Sueing the state for $100 million isn't going to stop a gunman from doing this again. Bullet proof glass in all entryways and windows in all schools isn't either. If a crazy person wants in, he will find a way and once in the building, the first thing he will do is shoot the armed guard and take his weapon so forget that idea. Better mental health care and bans on killing machines would be far more effective and much cheaper. Instead, if you really want to make a difference, start a campaign to collect funds for better Mental Health Care access or an assalt weapon buyback program instead of punishing the ultimate sufferers of a lawsuit, Connecticut taxpayers, which by the way would include the families of the Sandy Hook students.

    January 3, 2013 at 10:24 am | Report abuse | Reply
  2. atheist

    air head lawyer. of course this will happen again. U can put in a bullet proof windows and electrified fence. or even send in the marines! it will happen again.
    the best thing though, is people shoot the lawyers. I remember once on TV some shot his lawyer. that was fun.

    January 3, 2013 at 1:58 am | Report abuse | Reply
  3. Mary G

    Sue, sue, sue. That's the American way. Always have to blame everyone else for money.

    January 3, 2013 at 12:18 am | Report abuse | Reply
  4. Jonny

    It's not about greed? Are you kidding me? What did that school do wrong? Who could have stopped that crazy nut? Your client has a live child. The child has learned a frightening lesson, but unfortunately, it seems to be a part of life as we know it these days. And if you sue the school, and others follow suit, who are they ultimately suing? Themselves, any way you look at it.. This makes no sense, and I find the whole thing extremely distasteful. Shame on those parents, and shame on you. I hope you can all look yourselves in the mirror in the mornings. You all are abominations.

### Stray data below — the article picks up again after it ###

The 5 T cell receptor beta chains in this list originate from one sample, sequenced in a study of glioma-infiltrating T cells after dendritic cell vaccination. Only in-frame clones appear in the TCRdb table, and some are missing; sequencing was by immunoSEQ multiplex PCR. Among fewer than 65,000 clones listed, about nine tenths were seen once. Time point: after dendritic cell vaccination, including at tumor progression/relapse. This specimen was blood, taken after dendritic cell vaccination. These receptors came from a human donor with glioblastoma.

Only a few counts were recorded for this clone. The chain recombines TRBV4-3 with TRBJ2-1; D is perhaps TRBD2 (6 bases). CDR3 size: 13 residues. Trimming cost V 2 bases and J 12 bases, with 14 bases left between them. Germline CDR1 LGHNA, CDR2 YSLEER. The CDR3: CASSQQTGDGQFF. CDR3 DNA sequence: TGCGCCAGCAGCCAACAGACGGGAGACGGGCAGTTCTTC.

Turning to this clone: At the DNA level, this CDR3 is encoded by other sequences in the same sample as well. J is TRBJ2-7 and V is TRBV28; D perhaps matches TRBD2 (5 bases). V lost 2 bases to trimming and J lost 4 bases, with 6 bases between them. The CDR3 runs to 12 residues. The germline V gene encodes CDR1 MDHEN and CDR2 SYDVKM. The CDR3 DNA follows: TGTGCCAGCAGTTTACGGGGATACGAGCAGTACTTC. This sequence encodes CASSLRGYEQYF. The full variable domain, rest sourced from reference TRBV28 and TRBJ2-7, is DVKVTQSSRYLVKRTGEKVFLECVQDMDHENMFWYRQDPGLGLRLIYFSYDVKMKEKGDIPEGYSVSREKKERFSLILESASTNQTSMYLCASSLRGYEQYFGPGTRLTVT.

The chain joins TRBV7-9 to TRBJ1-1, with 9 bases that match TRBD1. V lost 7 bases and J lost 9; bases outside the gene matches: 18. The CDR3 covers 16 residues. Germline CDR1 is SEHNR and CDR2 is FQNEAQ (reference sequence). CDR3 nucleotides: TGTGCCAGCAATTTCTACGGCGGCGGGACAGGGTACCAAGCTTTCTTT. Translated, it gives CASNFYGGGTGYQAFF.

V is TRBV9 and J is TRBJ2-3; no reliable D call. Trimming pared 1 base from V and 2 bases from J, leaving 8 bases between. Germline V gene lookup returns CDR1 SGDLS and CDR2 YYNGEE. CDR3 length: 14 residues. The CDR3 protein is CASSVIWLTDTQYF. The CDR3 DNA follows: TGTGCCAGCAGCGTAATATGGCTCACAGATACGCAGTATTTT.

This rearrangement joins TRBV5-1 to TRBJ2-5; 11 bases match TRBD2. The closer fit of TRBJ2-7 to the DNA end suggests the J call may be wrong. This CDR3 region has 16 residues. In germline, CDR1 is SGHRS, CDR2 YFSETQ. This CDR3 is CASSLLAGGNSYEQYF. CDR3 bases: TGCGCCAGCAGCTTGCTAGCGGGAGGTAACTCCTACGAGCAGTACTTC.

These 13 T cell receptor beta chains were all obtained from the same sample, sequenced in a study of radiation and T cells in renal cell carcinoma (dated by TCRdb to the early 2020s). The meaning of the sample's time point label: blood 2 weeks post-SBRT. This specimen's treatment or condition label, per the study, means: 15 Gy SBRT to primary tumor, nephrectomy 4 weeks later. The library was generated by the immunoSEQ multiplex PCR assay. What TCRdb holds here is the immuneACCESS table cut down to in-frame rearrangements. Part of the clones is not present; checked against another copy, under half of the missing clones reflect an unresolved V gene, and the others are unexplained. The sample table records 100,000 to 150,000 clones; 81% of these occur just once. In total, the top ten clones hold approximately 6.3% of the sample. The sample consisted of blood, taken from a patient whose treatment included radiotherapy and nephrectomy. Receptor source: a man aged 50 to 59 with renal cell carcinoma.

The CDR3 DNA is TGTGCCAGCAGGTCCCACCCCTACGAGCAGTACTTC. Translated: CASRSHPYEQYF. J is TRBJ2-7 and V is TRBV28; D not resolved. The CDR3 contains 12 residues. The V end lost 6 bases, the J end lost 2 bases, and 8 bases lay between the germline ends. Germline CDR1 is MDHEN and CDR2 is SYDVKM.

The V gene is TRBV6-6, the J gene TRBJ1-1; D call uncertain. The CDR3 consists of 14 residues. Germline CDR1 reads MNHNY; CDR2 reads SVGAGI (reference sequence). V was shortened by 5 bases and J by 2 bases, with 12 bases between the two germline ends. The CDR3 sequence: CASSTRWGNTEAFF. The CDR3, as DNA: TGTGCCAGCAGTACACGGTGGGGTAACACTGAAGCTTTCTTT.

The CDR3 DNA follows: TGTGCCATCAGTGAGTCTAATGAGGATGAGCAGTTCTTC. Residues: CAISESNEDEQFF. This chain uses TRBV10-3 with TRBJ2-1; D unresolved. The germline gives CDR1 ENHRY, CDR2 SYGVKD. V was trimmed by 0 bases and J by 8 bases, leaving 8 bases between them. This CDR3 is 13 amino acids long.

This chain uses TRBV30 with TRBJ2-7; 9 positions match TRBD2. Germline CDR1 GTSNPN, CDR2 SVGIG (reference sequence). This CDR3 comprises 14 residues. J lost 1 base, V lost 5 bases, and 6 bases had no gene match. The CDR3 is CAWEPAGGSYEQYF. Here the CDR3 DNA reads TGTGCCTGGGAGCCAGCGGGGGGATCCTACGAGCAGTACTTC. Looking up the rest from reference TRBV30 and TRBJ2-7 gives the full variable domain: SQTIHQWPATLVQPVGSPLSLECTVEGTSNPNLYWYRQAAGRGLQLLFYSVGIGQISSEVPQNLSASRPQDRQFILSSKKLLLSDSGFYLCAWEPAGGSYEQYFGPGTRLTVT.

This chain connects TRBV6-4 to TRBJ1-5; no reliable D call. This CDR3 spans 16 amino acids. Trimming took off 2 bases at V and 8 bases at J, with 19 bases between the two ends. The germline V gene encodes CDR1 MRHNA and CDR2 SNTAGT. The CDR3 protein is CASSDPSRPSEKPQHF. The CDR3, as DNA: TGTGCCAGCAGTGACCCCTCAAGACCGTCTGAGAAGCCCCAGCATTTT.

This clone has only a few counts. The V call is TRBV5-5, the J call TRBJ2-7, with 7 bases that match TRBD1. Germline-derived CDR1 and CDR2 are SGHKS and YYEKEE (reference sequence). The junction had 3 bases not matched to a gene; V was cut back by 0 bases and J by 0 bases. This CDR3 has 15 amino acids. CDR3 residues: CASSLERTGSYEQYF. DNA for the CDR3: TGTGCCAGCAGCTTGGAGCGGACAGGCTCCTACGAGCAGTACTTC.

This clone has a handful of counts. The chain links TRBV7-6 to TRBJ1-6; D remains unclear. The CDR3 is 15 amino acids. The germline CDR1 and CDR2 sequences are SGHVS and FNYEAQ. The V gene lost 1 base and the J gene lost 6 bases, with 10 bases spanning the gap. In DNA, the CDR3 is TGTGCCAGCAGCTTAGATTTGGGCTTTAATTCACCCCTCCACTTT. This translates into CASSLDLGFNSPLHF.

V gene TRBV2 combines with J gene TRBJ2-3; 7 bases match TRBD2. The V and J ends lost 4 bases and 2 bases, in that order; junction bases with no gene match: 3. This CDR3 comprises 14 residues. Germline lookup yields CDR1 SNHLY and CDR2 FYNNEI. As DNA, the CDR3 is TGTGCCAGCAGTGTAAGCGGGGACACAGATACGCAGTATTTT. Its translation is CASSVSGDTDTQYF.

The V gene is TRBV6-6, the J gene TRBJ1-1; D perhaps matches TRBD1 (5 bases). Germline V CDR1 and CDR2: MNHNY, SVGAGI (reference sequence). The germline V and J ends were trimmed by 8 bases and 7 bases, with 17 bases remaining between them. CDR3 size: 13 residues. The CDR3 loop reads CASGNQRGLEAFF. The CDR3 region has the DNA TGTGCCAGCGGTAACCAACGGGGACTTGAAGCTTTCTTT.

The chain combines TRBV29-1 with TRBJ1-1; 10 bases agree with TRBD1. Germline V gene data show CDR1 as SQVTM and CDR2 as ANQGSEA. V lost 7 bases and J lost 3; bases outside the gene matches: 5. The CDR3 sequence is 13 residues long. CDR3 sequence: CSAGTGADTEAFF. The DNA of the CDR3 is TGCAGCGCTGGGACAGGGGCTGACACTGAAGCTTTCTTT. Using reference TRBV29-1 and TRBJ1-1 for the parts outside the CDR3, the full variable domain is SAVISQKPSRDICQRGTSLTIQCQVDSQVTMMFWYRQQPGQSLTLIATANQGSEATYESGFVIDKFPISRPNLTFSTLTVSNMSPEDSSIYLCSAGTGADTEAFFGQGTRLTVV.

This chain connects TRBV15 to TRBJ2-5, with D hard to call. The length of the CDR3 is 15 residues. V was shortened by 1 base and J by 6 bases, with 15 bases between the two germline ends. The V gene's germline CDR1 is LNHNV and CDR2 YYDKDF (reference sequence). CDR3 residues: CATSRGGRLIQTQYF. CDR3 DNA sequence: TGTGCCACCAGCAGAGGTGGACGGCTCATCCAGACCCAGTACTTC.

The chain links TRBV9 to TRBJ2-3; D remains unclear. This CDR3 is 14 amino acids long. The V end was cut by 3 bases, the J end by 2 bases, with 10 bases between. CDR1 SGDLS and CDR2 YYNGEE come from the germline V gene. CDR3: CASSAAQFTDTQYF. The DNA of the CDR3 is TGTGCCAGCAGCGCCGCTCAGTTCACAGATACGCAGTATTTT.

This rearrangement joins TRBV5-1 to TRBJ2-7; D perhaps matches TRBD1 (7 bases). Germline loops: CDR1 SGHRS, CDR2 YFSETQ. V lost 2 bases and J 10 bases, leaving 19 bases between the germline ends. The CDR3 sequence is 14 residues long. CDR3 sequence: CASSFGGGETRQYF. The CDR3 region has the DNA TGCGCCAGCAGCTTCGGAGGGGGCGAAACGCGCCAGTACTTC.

January 2, 2013 at 7:07 pm | Report abuse | Reply
  5. Greg Faith

    Really? Pathetic!!

    January 2, 2013 at 5:03 pm | Report abuse | Reply
  6. Mike

    As an attorney, your job is to represent your clients to the best of your ability. Public policy, legislation, law enforcement, etc. are all no more your responsibility than mine, or anybody else. If you are really intrested in preventing criminal activity, within the schools, lobby for qualifying those teachers who have a desire to carry concealed weapons, to be able to do so. The current tactic of declaring "weapons free schools" isn't working. Within the ambulance chaser community Isn't that called "maintaining an attractive nusance"? I don't understand why anyone is surprised that weapons free zones are attractive to deranged persons who want to commite suicide in a spectacular way.

    January 2, 2013 at 2:24 pm | Report abuse | Reply
  7. JH

    Going to be hard for the schools to buy bulletproof glass when the government is having to fork over $100 million to private citizens from its reserves. Unless this guy is going to donate it to the schools to pay for the increased security measures?

    January 2, 2013 at 12:38 pm | Report abuse | Reply

Post a comment


 

CNN welcomes a lively and courteous discussion as long as you follow the Rules of Conduct set forth in our Terms of Service. Comments are not pre-screened before they post. You agree that anything you post may be used, along with your name and profile picture, in accordance with our Privacy Policy and the license you have granted pursuant to our Terms of Service.